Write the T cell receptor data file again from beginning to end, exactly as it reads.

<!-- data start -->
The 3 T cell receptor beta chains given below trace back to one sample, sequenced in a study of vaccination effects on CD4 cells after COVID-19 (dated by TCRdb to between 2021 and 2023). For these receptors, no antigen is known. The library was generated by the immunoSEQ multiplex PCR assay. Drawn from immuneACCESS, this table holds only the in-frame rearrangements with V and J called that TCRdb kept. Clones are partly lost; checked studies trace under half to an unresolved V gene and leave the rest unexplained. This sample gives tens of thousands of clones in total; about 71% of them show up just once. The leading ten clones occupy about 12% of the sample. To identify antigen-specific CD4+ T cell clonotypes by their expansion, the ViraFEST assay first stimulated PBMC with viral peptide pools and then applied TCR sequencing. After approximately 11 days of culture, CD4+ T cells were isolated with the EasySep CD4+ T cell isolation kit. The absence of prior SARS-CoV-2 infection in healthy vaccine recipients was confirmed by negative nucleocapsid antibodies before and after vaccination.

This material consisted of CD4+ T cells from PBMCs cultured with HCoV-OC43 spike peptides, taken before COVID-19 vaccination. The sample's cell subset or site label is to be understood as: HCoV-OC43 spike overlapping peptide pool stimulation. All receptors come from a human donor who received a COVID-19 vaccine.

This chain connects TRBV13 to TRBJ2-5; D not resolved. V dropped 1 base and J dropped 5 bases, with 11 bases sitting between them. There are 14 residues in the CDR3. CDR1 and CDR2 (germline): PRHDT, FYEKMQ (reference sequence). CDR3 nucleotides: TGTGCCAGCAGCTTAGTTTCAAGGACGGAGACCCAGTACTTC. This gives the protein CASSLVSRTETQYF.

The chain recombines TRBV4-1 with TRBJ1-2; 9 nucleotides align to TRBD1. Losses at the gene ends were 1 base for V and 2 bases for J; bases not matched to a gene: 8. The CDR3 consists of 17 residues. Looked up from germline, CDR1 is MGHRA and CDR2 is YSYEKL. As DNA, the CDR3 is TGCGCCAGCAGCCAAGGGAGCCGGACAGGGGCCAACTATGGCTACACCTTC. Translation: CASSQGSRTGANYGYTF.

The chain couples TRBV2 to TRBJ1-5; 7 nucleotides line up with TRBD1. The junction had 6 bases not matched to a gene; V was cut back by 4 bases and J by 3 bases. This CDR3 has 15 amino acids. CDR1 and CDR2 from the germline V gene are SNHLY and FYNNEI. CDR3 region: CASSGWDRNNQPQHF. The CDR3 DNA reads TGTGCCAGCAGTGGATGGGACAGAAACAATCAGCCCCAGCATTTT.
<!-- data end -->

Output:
The 3 T cell receptor beta chains given below trace back to one sample, sequenced in a study of vaccination effects on CD4 cells after COVID-19 (dated by TCRdb to between 2021 and 2023). For these receptors, no antigen is known. The library was generated by the immunoSEQ multiplex PCR assay. Drawn from immuneACCESS, this table holds only the in-frame rearrangements with V and J called that TCRdb kept. Clones are partly lost; checked studies trace under half to an unresolved V gene and leave the rest unexplained. This sample gives tens of thousands of clones in total; about 71% of them show up just once. The leading ten clones occupy about 12% of the sample. To identify antigen-specific CD4+ T cell clonotypes by their expansion, the ViraFEST assay first stimulated PBMC with viral peptide pools and then applied TCR sequencing. After approximately 11 days of culture, CD4+ T cells were isolated with the EasySep CD4+ T cell isolation kit. The absence of prior SARS-CoV-2 infection in healthy vaccine recipients was confirmed by negative nucleocapsid antibodies before and after vaccination.

This material consisted of CD4+ T cells from PBMCs cultured with HCoV-OC43 spike peptides, taken before COVID-19 vaccination. The sample's cell subset or site label is to be understood as: HCoV-OC43 spike overlapping peptide pool stimulation. All receptors come from a human donor who received a COVID-19 vaccine.

This chain connects TRBV13 to TRBJ2-5; D not resolved. V dropped 1 base and J dropped 5 bases, with 11 bases sitting between them. There are 14 residues in the CDR3. CDR1 and CDR2 (germline): PRHDT, FYEKMQ (reference sequence). CDR3 nucleotides: TGTGCCAGCAGCTTAGTTTCAAGGACGGAGACCCAGTACTTC. This gives the protein CASSLVSRTETQYF.

The chain recombines TRBV4-1 with TRBJ1-2; 9 nucleotides align to TRBD1. Losses at the gene ends were 1 base for V and 2 bases for J; bases not matched to a gene: 8. The CDR3 consists of 17 residues. Looked up from germline, CDR1 is MGHRA and CDR2 is YSYEKL. As DNA, the CDR3 is TGCGCCAGCAGCCAAGGGAGCCGGACAGGGGCCAACTATGGCTACACCTTC. Translation: CASSQGSRTGANYGYTF.

The chain couples TRBV2 to TRBJ1-5; 7 nucleotides line up with TRBD1. The junction had 6 bases not matched to a gene; V was cut back by 4 bases and J by 3 bases. This CDR3 has 15 amino acids. CDR1 and CDR2 from the germline V gene are SNHLY and FYNNEI. CDR3 region: CASSGWDRNNQPQHF. The CDR3 DNA reads TGTGCCAGCAGTGGATGGGACAGAAACAATCAGCCCCAGCATTTT.